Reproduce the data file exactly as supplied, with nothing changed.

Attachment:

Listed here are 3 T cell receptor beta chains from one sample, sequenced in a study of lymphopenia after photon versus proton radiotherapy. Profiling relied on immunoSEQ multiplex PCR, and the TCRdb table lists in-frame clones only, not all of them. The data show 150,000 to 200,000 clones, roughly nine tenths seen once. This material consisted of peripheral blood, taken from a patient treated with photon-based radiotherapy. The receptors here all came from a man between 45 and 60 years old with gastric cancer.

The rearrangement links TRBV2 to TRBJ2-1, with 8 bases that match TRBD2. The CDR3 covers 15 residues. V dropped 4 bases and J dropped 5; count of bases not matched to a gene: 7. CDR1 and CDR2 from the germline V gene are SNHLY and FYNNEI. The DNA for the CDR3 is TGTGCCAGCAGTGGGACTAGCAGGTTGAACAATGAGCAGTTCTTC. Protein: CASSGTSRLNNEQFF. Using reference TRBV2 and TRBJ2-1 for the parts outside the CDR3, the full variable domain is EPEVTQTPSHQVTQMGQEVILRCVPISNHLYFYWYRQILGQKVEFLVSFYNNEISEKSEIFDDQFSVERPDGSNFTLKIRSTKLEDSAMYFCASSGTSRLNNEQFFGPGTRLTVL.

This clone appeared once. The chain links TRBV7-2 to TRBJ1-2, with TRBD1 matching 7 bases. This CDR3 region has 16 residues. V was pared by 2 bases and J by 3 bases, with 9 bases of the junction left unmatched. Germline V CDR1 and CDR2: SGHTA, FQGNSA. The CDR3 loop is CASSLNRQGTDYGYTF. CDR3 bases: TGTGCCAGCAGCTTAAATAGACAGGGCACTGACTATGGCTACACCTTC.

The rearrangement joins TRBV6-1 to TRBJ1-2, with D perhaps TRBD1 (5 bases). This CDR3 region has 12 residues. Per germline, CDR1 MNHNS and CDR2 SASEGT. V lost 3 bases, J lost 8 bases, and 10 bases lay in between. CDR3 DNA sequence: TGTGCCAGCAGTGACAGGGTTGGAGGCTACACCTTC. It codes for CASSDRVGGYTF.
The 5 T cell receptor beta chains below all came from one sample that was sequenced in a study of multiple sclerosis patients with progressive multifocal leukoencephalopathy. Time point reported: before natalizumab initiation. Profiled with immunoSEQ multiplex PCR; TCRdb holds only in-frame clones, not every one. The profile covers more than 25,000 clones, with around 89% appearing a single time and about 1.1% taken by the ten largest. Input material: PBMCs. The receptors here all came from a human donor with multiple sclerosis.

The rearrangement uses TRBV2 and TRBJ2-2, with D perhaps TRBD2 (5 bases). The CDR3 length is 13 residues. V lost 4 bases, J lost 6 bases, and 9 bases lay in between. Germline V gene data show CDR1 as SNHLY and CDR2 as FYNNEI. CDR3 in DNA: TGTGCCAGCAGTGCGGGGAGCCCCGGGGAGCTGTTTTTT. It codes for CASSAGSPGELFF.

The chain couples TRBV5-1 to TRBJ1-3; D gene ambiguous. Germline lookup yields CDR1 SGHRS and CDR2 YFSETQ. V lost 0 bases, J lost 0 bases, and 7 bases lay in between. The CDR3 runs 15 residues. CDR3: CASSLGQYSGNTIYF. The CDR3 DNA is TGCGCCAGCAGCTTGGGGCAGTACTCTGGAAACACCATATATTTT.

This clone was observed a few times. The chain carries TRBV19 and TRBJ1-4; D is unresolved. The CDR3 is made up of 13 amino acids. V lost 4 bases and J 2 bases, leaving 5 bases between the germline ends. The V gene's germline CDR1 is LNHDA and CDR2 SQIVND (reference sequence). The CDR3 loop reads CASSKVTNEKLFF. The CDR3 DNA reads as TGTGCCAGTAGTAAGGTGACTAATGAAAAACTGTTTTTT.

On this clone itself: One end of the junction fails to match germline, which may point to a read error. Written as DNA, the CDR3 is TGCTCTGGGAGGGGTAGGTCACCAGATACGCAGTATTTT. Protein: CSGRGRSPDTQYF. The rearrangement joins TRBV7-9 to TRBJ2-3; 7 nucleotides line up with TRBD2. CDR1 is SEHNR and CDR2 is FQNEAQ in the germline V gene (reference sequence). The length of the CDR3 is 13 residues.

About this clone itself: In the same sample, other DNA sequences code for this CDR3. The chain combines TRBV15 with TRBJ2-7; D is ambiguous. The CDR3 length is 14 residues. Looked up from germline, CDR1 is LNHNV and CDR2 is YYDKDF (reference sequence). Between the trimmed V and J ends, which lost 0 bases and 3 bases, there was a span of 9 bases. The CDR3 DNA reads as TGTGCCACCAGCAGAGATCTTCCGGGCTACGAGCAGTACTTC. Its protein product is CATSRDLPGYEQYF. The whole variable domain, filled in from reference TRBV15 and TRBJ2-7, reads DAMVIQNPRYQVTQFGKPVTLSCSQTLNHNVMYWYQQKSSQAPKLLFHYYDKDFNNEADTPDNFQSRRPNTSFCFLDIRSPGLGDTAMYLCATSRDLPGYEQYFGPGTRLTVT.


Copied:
Listed here are 3 T cell receptor beta chains from one sample, sequenced in a study of lymphopenia after photon versus proton radiotherapy. Profiling relied on immunoSEQ multiplex PCR, and the TCRdb table lists in-frame clones only, not all of them. The data show 150,000 to 200,000 clones, roughly nine tenths seen once. This material consisted of peripheral blood, taken from a patient treated with photon-based radiotherapy. The receptors here all came from a man between 45 and 60 years old with gastric cancer.

The rearrangement links TRBV2 to TRBJ2-1, with 8 bases that match TRBD2. The CDR3 covers 15 residues. V dropped 4 bases and J dropped 5; count of bases not matched to a gene: 7. CDR1 and CDR2 from the germline V gene are SNHLY and FYNNEI. The DNA for the CDR3 is TGTGCCAGCAGTGGGACTAGCAGGTTGAACAATGAGCAGTTCTTC. Protein: CASSGTSRLNNEQFF. Using reference TRBV2 and TRBJ2-1 for the parts outside the CDR3, the full variable domain is EPEVTQTPSHQVTQMGQEVILRCVPISNHLYFYWYRQILGQKVEFLVSFYNNEISEKSEIFDDQFSVERPDGSNFTLKIRSTKLEDSAMYFCASSGTSRLNNEQFFGPGTRLTVL.

This clone appeared once. The chain links TRBV7-2 to TRBJ1-2, with TRBD1 matching 7 bases. This CDR3 region has 16 residues. V was pared by 2 bases and J by 3 bases, with 9 bases of the junction left unmatched. Germline V CDR1 and CDR2: SGHTA, FQGNSA. The CDR3 loop is CASSLNRQGTDYGYTF. CDR3 bases: TGTGCCAGCAGCTTAAATAGACAGGGCACTGACTATGGCTACACCTTC.

The rearrangement joins TRBV6-1 to TRBJ1-2, with D perhaps TRBD1 (5 bases). This CDR3 region has 12 residues. Per germline, CDR1 MNHNS and CDR2 SASEGT. V lost 3 bases, J lost 8 bases, and 10 bases lay in between. CDR3 DNA sequence: TGTGCCAGCAGTGACAGGGTTGGAGGCTACACCTTC. It codes for CASSDRVGGYTF.
The 5 T cell receptor beta chains below all came from one sample that was sequenced in a study of multiple sclerosis patients with progressive multifocal leukoencephalopathy. Time point reported: before natalizumab initiation. Profiled with immunoSEQ multiplex PCR; TCRdb holds only in-frame clones, not every one. The profile covers more than 25,000 clones, with around 89% appearing a single time and about 1.1% taken by the ten largest. Input material: PBMCs. The receptors here all came from a human donor with multiple sclerosis.

The rearrangement uses TRBV2 and TRBJ2-2, with D perhaps TRBD2 (5 bases). The CDR3 length is 13 residues. V lost 4 bases, J lost 6 bases, and 9 bases lay in between. Germline V gene data show CDR1 as SNHLY and CDR2 as FYNNEI. CDR3 in DNA: TGTGCCAGCAGTGCGGGGAGCCCCGGGGAGCTGTTTTTT. It codes for CASSAGSPGELFF.

The chain couples TRBV5-1 to TRBJ1-3; D gene ambiguous. Germline lookup yields CDR1 SGHRS and CDR2 YFSETQ. V lost 0 bases, J lost 0 bases, and 7 bases lay in between. The CDR3 runs 15 residues. CDR3: CASSLGQYSGNTIYF. The CDR3 DNA is TGCGCCAGCAGCTTGGGGCAGTACTCTGGAAACACCATATATTTT.

This clone was observed a few times. The chain carries TRBV19 and TRBJ1-4; D is unresolved. The CDR3 is made up of 13 amino acids. V lost 4 bases and J 2 bases, leaving 5 bases between the germline ends. The V gene's germline CDR1 is LNHDA and CDR2 SQIVND (reference sequence). The CDR3 loop reads CASSKVTNEKLFF. The CDR3 DNA reads as TGTGCCAGTAGTAAGGTGACTAATGAAAAACTGTTTTTT.

On this clone itself: One end of the junction fails to match germline, which may point to a read error. Written as DNA, the CDR3 is TGCTCTGGGAGGGGTAGGTCACCAGATACGCAGTATTTT. Protein: CSGRGRSPDTQYF. The rearrangement joins TRBV7-9 to TRBJ2-3; 7 nucleotides line up with TRBD2. CDR1 is SEHNR and CDR2 is FQNEAQ in the germline V gene (reference sequence). The length of the CDR3 is 13 residues.

About this clone itself: In the same sample, other DNA sequences code for this CDR3. The chain combines TRBV15 with TRBJ2-7; D is ambiguous. The CDR3 length is 14 residues. Looked up from germline, CDR1 is LNHNV and CDR2 is YYDKDF (reference sequence). Between the trimmed V and J ends, which lost 0 bases and 3 bases, there was a span of 9 bases. The CDR3 DNA reads as TGTGCCACCAGCAGAGATCTTCCGGGCTACGAGCAGTACTTC. Its protein product is CATSRDLPGYEQYF. The whole variable domain, filled in from reference TRBV15 and TRBJ2-7, reads DAMVIQNPRYQVTQFGKPVTLSCSQTLNHNVMYWYQQKSSQAPKLLFHYYDKDFNNEADTPDNFQSRRPNTSFCFLDIRSPGLGDTAMYLCATSRDLPGYEQYFGPGTRLTVT.